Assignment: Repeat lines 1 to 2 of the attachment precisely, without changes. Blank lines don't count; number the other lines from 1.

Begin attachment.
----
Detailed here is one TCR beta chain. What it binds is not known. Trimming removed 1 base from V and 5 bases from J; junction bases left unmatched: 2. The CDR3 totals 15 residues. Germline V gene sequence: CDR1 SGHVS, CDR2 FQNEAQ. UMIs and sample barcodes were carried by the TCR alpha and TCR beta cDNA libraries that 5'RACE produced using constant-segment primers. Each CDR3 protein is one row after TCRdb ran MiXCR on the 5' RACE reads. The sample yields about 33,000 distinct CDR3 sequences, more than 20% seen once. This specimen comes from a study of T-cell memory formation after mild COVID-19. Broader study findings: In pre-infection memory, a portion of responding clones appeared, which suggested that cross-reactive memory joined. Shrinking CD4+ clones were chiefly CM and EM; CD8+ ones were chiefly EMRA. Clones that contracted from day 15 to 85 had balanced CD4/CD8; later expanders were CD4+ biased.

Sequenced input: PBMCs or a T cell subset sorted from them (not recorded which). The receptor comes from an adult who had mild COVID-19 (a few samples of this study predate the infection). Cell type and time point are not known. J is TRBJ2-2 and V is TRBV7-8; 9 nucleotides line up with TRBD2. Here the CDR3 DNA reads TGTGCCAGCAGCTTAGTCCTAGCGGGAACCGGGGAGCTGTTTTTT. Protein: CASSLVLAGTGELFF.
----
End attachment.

Detailed here is one TCR beta chain. What it binds is not known. Trimming removed 1 base from V and 5 bases from J; junction bases left unmatched: 2. The CDR3 totals 15 residues. Germline V gene sequence: CDR1 SGHVS, CDR2 FQNEAQ. UMIs and sample barcodes were carried by the TCR alpha and TCR beta cDNA libraries that 5'RACE produced using constant-segment primers. Each CDR3 protein is one row after TCRdb ran MiXCR on the 5' RACE reads. The sample yields about 33,000 distinct CDR3 sequences, more than 20% seen once. This specimen comes from a study of T-cell memory formation after mild COVID-19. Broader study findings: In pre-infection memory, a portion of responding clones appeared, which suggested that cross-reactive memory joined. Shrinking CD4+ clones were chiefly CM and EM; CD8+ ones were chiefly EMRA. Clones that contracted from day 15 to 85 had balanced CD4/CD8; later expanders were CD4+ biased.

Sequenced input: PBMCs or a T cell subset sorted from them (not recorded which). The receptor comes from an adult who had mild COVID-19 (a few samples of this study predate the infection). Cell type and time point are not known. J is TRBJ2-2 and V is TRBV7-8; 9 nucleotides line up with TRBD2. Here the CDR3 DNA reads TGTGCCAGCAGCTTAGTCCTAGCGGGAACCGGGGAGCTGTTTTTT. Protein: CASSLVLAGTGELFF.